The last time I wrote about the Short Message Service (SMS) protocol was when it was being used to help keep sheep alive and measure just how hot (hormonally) Switzerland’s bovines are at any given moment. These tools, while helpful, only appeal to a very specific subset of phone owners – namely, European shepherds and cow farmers.
Now, with Hurricane Sandy continuing to make its way up the East Coast, SMS has stepped back into the limelight to help people communicate with one another, keep in touch with government officials, and, for those that haven’t been hit by the storm, donate to the Red Cross in an effort to help from afar.
Using SMS to communicate with the outside world isn’t exactly groundbreaking – the US sent 2.27 trillion text messages back in 2009 – but it has served well as a fallback in case other methods of communication fail. Twitter users could post and receive updates via the service, allowing people that may not otherwise be able to find out what’s happening, even if their Internet connections are down or if they are one of the 750,000 New Yorkers left without power in Sandy’s wake.
Beyond letting family members and Twitter followers know what’s going on, SMS has also become a tool for interacting with New York City officials. The city’s phone lines have been inundated with as many as 10,000 calls per half-hour, and Mayor Michael Bloomberg repeatedly asked New Yorkers to send a text to 311692 instead of trying – and, as was increasingly likely, failing – to get through with a phone call.
Finally, though this isn’t new to Hurricane Sandy, the Red Cross accepts donations via SMS. The process is simple: Users text “REDCROSS” to 90999, the Red Cross gets the message, and then the user pays $10 through their cellular carrier. With 6,100 New Yorkers in one of the city’s shelters and the evacuation or closing of some of the city’s hospitals, these donations can be a good, easy way to help from afar.
Each of these takes advantage of a different aspect of SMS. For staying in touch with friends and family, one of the biggest benefits of sending a text message instead of calling or (god forbid) voice chatting is the minimal impact that sending and receiving texts has on battery life. When the lights go out and there isn’t any electricity being pumped (or however electricity is distributed) through the outlets, every bit of battery-saving technology matters.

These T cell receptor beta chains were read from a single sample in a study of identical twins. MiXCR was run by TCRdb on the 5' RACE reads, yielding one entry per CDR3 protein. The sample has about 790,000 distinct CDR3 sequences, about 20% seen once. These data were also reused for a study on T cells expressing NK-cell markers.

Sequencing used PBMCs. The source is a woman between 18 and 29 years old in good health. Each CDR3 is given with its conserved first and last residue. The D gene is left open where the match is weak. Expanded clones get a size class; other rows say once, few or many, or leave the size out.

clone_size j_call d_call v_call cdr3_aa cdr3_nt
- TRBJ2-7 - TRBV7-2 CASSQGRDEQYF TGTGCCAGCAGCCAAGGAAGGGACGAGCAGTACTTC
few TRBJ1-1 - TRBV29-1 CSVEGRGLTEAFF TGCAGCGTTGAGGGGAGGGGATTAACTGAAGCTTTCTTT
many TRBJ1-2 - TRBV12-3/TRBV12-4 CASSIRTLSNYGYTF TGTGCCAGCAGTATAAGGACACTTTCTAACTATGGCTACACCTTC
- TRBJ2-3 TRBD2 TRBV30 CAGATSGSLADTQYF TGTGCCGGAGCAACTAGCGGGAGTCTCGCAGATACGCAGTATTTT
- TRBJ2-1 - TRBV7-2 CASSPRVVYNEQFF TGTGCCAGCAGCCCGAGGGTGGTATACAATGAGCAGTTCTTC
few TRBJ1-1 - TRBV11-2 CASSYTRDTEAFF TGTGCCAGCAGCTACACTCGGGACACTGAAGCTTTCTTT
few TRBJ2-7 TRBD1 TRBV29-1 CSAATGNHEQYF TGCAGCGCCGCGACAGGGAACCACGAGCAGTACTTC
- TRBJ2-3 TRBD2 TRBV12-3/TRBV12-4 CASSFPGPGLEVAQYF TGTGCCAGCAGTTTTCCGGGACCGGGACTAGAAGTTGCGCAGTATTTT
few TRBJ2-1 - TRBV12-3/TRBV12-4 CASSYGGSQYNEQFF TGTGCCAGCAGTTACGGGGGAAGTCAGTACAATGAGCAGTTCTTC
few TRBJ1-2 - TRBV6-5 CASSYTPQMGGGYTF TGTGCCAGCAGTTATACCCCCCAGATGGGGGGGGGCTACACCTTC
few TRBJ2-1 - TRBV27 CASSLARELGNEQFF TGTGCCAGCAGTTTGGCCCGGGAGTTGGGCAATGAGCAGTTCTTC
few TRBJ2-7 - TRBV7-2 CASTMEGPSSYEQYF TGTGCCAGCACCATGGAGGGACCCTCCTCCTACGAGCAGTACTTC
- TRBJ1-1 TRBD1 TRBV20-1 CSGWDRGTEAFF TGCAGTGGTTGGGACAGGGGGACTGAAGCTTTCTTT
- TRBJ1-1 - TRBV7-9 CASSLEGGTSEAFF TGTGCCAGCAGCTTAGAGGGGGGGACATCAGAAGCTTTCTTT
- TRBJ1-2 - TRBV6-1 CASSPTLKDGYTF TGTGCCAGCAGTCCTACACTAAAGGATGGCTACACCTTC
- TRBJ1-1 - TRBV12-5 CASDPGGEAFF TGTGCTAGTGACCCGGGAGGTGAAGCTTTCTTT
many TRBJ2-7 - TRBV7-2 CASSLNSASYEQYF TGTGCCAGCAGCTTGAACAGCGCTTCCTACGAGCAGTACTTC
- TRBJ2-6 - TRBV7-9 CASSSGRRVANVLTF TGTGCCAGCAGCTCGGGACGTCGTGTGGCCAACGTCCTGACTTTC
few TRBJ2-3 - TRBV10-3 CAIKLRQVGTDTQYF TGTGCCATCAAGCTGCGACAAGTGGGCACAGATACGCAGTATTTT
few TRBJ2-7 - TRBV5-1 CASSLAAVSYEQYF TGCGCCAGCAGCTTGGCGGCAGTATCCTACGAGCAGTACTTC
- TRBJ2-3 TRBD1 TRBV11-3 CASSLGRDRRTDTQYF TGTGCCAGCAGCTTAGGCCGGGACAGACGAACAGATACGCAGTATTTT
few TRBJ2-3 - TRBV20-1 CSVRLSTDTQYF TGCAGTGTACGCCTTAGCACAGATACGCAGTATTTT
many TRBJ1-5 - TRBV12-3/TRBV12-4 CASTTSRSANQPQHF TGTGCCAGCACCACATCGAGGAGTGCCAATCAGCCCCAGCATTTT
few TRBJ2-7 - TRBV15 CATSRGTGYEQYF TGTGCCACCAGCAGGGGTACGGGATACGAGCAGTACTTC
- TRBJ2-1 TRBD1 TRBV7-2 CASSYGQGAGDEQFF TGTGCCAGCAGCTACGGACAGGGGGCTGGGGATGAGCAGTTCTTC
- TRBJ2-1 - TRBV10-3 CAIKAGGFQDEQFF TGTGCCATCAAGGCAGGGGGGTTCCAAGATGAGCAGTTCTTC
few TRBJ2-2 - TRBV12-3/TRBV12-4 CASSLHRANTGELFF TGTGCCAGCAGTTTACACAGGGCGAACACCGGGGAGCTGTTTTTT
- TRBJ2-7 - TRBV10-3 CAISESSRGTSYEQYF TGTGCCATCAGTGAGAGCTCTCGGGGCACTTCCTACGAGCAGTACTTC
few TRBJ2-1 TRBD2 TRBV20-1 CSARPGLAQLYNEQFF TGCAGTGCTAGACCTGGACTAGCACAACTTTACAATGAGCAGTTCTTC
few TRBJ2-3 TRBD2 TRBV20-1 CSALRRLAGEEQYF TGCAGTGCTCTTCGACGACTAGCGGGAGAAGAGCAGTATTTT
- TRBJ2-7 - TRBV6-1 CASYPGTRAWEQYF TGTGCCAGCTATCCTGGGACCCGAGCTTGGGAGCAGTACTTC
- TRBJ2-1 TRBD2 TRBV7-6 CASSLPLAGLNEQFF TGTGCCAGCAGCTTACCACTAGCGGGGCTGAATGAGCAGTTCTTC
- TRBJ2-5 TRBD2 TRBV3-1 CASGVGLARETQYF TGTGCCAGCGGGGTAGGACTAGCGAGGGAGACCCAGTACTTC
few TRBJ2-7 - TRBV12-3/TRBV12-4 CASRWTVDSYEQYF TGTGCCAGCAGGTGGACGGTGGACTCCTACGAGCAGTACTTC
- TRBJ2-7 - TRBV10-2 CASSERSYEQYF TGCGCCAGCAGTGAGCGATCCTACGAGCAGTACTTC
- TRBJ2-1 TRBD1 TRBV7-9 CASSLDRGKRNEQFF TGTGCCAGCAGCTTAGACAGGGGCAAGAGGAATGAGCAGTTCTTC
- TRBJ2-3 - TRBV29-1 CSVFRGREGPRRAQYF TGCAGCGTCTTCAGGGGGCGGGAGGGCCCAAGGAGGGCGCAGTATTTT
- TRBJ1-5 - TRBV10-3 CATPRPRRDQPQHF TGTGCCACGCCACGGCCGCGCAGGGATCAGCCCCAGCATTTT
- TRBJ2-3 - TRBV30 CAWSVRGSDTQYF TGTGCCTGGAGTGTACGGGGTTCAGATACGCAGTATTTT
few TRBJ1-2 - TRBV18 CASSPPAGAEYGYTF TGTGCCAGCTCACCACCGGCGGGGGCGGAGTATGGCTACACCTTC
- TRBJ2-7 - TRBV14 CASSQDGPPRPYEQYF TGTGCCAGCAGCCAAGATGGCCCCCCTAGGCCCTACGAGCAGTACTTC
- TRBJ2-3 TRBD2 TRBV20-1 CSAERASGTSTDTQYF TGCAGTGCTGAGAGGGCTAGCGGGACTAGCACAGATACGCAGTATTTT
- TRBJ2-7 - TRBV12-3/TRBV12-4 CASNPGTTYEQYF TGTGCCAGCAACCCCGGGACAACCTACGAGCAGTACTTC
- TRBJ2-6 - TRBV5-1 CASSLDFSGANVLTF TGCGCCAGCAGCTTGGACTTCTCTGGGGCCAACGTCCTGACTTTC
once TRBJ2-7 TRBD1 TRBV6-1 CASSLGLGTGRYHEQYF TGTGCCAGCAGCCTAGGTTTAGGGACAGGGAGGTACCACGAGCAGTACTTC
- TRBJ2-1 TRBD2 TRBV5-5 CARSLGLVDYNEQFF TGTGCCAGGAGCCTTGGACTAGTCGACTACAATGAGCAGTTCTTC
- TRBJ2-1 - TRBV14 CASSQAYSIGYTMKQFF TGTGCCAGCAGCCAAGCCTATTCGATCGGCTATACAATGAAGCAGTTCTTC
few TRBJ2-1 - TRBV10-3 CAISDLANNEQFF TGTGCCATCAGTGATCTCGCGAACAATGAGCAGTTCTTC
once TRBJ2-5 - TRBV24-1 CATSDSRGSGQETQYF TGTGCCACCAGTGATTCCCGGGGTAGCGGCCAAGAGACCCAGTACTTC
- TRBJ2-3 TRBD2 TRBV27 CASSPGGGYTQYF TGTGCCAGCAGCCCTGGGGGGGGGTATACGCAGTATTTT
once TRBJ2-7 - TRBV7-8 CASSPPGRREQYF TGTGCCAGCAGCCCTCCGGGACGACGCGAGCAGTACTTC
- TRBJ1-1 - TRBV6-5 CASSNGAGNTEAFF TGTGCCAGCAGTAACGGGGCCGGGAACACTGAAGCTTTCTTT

On the other end of the spectrum, New York seems to prefer SMS to phone calls because it frees the operator to handle actual emergencies. Informing the city that a tree is down or that a road has flooded via text might not be as emotionally satisfying to the person forced to watch the rising waters, but it leaves that phone line open for someone stuck in a real bind.
Donating via SMS is another beast entirely. This one may have more to do with the convenience factor and removing friction than anything else. As Whitney Phaneuf wrote in regards to mobile payments, separating the transaction from the bill can lead to spending more money. In the Red Cross’s case, someone might be more willing to donate $10 if all they need to do is send a text message than they would be if they had to provide their name, address, and credit card information. Saving time is money.
As I wrote during that story about the sheep and the cows, SMS is a versatile tool that continues to prove useful – or, perhaps, critical – even as other proprietary solutions try to barge in on its territory. Friends and family of those affected by the hurricane, Twitter, New York City officials, and the Red Cross couldn’t care less about whether you’re using a BlackBerry phone or an iPhone, and utilizing SMS allows them to stay in touch with anyone that has a few more seconds of battery life and a good enough cellular connection.